Entertainment, Restaurants and Bars in Dundee

With two universities in a relatively small city, nightlife in Dundee tends to be livelier during the academic term times than when the student population is not there. Having said that there are plenty of pubs, bars and restaurants to choose from that will give you a friendly welcome. Being one of the most northern cities in the UK summer evenings are that bit longer. Which means it’s all the better to enjoy a drink or meal outdoors until late into the evening. Of course the converse is also true, shorter daytimes in the winter, but that just gives you different good reasons to settle into a cosy and warm bar or restaurant to meet and chat with some friends.

Bars and Pubs:
The Doghouse on Barn Street is one of the newer ‘drinking halls’ that are prevalent in all the UKs cities. However, it has a good and relaxed atmosphere and regularly has live music from local bands during weekend evenings. There is also a regular comedy club, with an ‘open mic’ on Mondays. Although the beer served here won’t win any awards; pool tables and an out-door seating area make this a very pleasant doghouse to be in. The unlikely named Reading Rooms, at Blackscroft, is actually one of Scotland’s best live music venues, catering to a wide spectrum of tastes. Everything from big band to folk music can be show cased here, or if you fancy a free lesson in break-dancing then go along on a Wednesday evening. The pub has a beer garden, which is particularly pleasant on a summers evening. Some of the best pubs in the area are in neighbouring Broughty Ferry. The Fisherman’s Tavern on Fort Street, serves good cask ales and has plenty of nooks and crannies to sit in. This hotel and pub holds an annual beer festival in June, which can get a bit raucous but the proceeds go to support the Lifeboat Association. The Ship Inn is on the seafront at Fisher Street. It’s a small ‘cabin’ style pub, that would be quaintly described as intimate. Inside there are loads of nautical memorabilia and great views across the Forth of Tay.

With two AA rosettes the Alchemy Restaurant in the Dundee City Quay Hotel is definitely the place to eat the best food in town. The head chef, Bruce Price , has produced a menu with all the best in Scottish and European ingredients and cooking. The three course set menu is a little under £30 per head, excluding drinks. There is also the Highland tasting menu at £32 per head. The restaurants wine list, whilst not containing any great vintages, is accessible to everyone. Wine prices, excluding champagnes, range from under £12 for a Sauvignon Blanc to £40 for a Burgundy. A winner of the Scottish Good Curry Guide award is the Dil’se restaurant on Perth Road. Expect to pay around £20 per head, at this modern glass fronted restaurant, for a three course meal. Dil’se serves mainly Bangladeshi food  including an excellent Chicken Tikka dish. If you’re feeling a little more adventurous, ask if the ‘Mas Bangla’ is on the menu when you’re there, it is an innovative dish using Scottish Salmon. Howie’s Restaurant and Bar is on South Tay Street. Although small and intimate, it’s contemporary and sophisticated ambience appeals to a clientele seeking a more ‘exclusive’ evening out at unpretentious prices. A two course dinner at under £20 a head makes Howie’s excellent value for money. The Jute Café-Bar is a popular place to lunch in Dundee, as well as being open for evening meals. Located in the Dundee Contemporary Arts Centre, on Nethergait, dishes include tuna and roast chilli wraps and spicy pork skewers with a honey glaze. Also on Nethergait is the Deep Sea. Run by an Italian family from Tuscany, this is the place to go if you fancy eating out on a fish supper - that’s fish and chips to most of us. You can eat in, or take out, these excellently prepared and generous portions. However, be aware that it closes early in the evening. Staying with an Italian theme, in Broughty Ferry there is an Ice Cream shop and cafe called Visocchi’s - which is also owned by an Italian family. If it’s hot and summery enjoy a gorgeous ice cream or if it’s cold and damp; an espresso in the morning or a pizza for lunch. Visocchi’s is open for breakfast, lunch and dinner on Gray Street, a couple of hundred metres above the harbour.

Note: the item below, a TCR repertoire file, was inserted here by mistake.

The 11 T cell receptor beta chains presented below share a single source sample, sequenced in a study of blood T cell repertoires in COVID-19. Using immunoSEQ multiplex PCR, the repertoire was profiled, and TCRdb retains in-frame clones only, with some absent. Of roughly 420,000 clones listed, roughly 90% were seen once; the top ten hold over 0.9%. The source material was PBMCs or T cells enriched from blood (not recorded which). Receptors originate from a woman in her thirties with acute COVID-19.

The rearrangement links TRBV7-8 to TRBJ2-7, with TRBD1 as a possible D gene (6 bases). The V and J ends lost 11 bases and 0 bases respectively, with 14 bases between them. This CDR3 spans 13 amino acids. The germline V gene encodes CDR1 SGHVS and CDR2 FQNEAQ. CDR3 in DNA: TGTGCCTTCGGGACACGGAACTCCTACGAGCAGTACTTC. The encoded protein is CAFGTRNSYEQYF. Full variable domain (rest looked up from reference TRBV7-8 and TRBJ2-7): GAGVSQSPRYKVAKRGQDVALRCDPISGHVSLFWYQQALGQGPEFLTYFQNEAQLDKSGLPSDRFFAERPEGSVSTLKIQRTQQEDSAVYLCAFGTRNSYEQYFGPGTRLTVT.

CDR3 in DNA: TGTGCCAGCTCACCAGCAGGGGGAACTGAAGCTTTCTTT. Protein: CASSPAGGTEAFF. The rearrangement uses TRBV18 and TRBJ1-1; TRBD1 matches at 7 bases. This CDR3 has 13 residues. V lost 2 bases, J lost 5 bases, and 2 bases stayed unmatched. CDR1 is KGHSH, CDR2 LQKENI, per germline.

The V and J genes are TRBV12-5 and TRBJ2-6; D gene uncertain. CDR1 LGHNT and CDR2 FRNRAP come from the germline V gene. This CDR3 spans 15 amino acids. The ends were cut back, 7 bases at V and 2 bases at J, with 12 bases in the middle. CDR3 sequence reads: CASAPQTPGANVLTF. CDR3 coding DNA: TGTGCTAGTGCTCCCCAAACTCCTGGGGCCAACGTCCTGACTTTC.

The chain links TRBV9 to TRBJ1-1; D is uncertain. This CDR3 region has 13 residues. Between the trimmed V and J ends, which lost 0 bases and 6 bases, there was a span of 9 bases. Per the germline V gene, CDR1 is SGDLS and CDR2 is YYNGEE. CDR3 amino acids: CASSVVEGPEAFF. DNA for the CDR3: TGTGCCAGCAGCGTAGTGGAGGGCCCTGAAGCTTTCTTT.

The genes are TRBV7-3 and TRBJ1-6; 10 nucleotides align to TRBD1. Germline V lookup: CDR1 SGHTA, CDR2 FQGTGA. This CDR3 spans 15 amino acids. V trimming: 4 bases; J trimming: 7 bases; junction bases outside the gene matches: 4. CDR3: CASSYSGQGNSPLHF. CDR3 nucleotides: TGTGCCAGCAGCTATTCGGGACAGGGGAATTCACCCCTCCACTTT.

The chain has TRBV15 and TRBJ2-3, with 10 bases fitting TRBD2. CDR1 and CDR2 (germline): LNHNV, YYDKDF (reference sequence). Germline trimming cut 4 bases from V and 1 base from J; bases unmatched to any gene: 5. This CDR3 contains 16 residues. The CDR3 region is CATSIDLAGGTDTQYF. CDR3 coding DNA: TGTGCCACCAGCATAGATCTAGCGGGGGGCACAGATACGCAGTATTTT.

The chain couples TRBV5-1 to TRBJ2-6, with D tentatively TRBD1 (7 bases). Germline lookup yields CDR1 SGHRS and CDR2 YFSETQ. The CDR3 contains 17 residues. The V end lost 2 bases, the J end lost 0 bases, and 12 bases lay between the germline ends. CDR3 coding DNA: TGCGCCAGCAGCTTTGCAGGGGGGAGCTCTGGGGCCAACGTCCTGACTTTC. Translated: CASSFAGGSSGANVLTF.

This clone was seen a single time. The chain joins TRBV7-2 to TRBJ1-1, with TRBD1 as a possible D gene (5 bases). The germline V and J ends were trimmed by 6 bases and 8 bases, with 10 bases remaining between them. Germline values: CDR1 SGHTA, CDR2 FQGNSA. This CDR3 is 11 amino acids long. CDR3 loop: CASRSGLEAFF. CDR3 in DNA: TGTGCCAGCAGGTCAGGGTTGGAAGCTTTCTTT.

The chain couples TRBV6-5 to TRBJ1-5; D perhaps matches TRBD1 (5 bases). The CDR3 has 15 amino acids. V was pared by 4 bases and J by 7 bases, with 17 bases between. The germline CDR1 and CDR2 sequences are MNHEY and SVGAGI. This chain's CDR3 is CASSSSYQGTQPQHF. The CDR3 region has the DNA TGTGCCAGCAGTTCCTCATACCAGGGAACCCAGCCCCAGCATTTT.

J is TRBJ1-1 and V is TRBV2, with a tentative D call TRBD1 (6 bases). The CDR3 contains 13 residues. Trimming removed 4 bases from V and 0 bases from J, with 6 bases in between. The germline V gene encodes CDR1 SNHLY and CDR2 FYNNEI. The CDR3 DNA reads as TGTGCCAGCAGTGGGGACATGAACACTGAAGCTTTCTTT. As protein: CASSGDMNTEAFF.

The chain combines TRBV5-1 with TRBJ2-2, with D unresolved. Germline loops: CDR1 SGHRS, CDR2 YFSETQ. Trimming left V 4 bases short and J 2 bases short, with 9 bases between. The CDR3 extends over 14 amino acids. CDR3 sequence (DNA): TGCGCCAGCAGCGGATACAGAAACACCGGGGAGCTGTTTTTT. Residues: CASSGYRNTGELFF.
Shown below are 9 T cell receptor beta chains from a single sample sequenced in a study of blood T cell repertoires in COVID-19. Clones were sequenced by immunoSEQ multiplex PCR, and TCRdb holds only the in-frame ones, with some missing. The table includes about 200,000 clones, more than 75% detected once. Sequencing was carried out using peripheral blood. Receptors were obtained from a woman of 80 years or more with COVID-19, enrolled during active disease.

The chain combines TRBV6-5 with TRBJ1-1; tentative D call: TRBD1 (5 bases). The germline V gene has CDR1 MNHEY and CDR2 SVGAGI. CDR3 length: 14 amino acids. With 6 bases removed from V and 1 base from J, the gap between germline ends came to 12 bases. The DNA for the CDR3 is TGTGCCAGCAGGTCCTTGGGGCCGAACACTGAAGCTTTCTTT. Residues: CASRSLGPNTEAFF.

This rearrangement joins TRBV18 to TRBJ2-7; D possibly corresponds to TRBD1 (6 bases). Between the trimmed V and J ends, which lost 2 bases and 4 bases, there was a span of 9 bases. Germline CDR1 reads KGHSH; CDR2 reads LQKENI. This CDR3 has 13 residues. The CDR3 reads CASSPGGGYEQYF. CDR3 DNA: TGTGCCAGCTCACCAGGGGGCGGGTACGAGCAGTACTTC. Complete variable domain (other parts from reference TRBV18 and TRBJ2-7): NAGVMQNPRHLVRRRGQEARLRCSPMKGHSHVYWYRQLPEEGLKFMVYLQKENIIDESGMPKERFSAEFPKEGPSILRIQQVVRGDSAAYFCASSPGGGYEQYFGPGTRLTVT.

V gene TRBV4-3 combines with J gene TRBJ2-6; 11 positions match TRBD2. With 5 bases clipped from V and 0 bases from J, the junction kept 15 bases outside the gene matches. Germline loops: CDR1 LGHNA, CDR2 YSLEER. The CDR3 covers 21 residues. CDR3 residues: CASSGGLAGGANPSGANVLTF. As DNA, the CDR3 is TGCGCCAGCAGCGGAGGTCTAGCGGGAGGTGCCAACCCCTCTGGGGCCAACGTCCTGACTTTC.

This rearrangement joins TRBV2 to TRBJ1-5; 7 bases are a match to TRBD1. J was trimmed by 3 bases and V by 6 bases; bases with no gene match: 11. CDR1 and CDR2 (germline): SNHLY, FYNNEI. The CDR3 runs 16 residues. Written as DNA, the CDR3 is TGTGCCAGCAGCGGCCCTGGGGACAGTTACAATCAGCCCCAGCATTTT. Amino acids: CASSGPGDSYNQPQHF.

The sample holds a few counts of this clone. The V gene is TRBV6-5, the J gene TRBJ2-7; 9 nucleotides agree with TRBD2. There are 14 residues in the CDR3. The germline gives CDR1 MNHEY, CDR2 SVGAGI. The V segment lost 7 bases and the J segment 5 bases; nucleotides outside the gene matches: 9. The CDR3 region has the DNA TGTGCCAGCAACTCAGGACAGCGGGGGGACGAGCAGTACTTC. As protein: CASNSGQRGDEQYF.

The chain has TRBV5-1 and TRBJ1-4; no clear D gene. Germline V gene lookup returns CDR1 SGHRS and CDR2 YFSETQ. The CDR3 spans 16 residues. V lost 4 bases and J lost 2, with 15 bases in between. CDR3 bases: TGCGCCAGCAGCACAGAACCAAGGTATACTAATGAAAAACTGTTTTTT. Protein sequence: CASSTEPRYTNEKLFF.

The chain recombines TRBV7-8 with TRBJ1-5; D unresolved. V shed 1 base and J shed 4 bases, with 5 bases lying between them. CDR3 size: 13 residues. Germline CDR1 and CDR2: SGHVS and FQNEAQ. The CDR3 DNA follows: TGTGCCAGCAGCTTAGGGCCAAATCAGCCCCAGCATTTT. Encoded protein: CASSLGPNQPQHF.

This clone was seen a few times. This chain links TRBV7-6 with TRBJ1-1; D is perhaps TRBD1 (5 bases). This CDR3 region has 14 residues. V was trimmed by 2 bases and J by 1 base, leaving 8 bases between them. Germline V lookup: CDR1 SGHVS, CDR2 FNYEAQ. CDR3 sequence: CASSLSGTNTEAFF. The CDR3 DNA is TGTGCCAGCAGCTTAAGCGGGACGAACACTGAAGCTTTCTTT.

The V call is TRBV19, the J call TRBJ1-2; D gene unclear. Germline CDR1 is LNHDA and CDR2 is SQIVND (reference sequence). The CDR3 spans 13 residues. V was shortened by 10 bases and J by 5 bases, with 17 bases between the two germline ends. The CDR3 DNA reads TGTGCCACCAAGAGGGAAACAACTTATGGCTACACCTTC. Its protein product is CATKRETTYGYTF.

The largest night club in Dundee is Fat Sams, which is on South Ward Road, inside the city centre, near Marketgait. The club is used for just about everything from disco and rave nights to being a venue for ‘indie’ bands like The Cribs. Other clubs include; Déjà Vu on Cowgait and the Mono at Airle Place. With a seated capacity of 2300 and a standing capacity of 5000 the Dundee Ice Arena can be used for major touring bands and shows. There is a Dundee Repertory Theatre at Tay Square. The company was formed in 1939 and has been in its present theatre, with a 450 seat auditorium, for 25 years. It is currently the only theatre in Scotland with a resident ensemble of actors and is also home to the Scottish Dance Theatre. As well as mounting its own drama and dance productions the theatre is used by other touring companies. The city also hosts an annual Dundee Mountain Film Festival. The 2150 seat Caird Hall was once used only for classical concerts. However, now touring bands and musical shows are frequent visitors to this recently refurbished venue in the heart of the city.

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